It’s the weirdest of things, thinking about that life now. It feels like a dream, a sweet dream, sometimes. But so far away that I’m not even sure it was ever my life. I know it will never be again.
I was born on the Dragon Backbone Mountains in the south of China, in what I used to think of as a village and I now would call a group of huts among the rice paddy fields. It was a beautiful place, I knew it even then. I remember the sun on the liquid terraces, the mists before the sun rose. The sweet summers. I do have many nice memories of my birthplace.
I remember running barefoot with gangs of kids, playing jokes on our elders, going hunting for rabbits and other small games. I was quite a good hunter, considering I was a little girl.
My father would always say I was a double disgrace for him. First, because I was a women, the first of five sisters. And second, because I should have been a boy as it was clear by my personality. He would always say that, before proceeding to beat some sense in that stupid head of mine.
I wonder now whether my father was a violent man. I don’t think he was. He never treated my sisters the way he treated me, but maybe my treatment was education enough for them never to do what I did: speak back, speak my mind, act like a tomboy. If this is the case, I’m happy I spared my sisters that fate. By my teen years I had learn do curb my tongue and think twice before speaking up even when the words strangled me in my throat.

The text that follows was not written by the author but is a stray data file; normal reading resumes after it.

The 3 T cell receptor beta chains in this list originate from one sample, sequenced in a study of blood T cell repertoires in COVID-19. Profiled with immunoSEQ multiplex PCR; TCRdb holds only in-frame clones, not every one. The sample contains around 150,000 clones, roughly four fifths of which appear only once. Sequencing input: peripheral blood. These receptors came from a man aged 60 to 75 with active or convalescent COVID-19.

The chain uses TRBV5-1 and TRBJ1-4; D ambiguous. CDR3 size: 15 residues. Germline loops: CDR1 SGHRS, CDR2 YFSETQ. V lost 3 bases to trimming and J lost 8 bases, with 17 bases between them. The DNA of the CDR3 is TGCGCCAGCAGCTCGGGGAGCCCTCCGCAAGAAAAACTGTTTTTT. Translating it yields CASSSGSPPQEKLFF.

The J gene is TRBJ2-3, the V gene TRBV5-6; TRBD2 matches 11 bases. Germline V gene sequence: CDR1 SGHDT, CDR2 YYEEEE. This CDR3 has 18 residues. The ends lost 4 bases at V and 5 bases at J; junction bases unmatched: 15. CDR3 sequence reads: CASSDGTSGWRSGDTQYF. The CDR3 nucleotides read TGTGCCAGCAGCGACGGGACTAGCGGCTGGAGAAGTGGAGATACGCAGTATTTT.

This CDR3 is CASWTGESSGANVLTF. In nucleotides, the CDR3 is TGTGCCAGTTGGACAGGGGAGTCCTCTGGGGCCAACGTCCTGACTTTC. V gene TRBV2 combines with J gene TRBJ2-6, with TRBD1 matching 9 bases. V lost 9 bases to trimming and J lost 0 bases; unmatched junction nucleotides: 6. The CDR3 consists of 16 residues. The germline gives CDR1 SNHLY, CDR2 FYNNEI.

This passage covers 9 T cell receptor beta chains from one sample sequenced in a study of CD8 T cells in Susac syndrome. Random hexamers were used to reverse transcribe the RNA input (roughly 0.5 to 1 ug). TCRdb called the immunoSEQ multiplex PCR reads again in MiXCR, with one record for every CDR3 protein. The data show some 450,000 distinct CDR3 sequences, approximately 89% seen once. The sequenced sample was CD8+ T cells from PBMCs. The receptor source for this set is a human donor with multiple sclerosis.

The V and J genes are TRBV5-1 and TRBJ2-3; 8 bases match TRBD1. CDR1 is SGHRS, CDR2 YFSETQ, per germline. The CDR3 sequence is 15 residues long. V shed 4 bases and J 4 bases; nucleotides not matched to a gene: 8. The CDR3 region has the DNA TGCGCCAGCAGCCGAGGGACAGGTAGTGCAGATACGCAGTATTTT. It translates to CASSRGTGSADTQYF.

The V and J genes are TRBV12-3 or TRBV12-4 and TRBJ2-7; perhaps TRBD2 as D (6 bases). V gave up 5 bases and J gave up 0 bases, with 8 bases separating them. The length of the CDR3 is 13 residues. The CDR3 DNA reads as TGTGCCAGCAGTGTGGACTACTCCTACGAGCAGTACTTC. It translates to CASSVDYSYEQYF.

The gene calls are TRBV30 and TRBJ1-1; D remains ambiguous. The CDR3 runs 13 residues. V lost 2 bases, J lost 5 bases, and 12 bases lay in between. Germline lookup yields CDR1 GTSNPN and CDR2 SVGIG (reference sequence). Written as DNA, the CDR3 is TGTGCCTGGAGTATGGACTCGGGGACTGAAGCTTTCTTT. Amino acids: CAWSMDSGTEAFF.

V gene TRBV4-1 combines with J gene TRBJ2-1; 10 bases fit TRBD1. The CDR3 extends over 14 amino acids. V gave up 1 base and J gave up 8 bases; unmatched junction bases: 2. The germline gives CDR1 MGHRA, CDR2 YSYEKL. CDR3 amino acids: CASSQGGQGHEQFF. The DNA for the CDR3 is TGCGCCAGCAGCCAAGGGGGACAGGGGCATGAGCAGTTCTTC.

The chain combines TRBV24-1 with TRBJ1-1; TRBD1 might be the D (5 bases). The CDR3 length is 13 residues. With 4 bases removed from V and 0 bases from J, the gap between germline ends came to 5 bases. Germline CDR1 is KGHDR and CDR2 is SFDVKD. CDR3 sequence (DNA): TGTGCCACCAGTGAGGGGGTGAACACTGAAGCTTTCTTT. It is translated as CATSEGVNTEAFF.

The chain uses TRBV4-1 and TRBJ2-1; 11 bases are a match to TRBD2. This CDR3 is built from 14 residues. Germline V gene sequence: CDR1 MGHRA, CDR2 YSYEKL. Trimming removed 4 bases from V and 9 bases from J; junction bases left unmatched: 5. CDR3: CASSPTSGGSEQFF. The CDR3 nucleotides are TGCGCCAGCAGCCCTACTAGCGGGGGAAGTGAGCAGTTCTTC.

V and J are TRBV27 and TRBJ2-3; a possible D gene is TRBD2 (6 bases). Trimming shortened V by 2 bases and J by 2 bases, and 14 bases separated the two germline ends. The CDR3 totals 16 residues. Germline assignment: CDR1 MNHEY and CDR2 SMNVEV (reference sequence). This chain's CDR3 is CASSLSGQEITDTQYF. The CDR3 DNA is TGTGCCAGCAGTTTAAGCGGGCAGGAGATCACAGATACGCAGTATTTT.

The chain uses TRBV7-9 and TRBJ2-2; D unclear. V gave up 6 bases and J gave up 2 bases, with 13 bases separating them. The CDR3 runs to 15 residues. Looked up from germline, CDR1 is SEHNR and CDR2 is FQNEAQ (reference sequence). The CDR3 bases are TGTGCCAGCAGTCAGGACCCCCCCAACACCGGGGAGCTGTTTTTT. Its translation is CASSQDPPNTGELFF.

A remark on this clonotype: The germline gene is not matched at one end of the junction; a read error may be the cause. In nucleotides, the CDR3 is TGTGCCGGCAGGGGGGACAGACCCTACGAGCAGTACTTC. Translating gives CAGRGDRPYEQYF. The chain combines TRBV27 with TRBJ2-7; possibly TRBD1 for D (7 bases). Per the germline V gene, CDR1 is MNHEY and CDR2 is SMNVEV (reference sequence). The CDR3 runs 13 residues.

I hardly remember what I felt when my father told me he had found a husband for me and I was to cross the ocean to reach him. I had always expected to leave my house, of course. And probably, back then I didn’t really know what it would mean ‘crossing the ocean’. Maybe my father saw it as the only option he had for a difficult daughter like me: selling me off to someone who couldn’t possibly check on me before marrying me. I know – because I discovered later – the man paid quite an handsome amount of money to get me, which was a huge amount of money in my little village. I’m sure my parents lived well enough after that, and my sisters found a good house to be marry into. I consider that my last service to my family, because I know I will never see any of them again.
I don’t remember the journey across the ocean. I don’t want to remember. But sometimes it comes back in my worst nightmares. The dark, the choking heat, putrid food. The smell of so many bodies pressed together. The short moments of fresh air each of us where allowed.
I’m glad I don’t remember.
But I do remember when I finally landed in San Francisco, alone. It was a nightmare of its own. It was hell. Nothing was familiar. Not the language. Not the smell of the city and the people. Not the colour of the sun. Not the sounds that assailed me and confused me. I remember the inspection, and the papers handed to me which I wasn’t even sure what were for. I stood in the street with my papers in hand, staring at those incomprehensible words and thinking that was exactly what my life looked like from that standing point.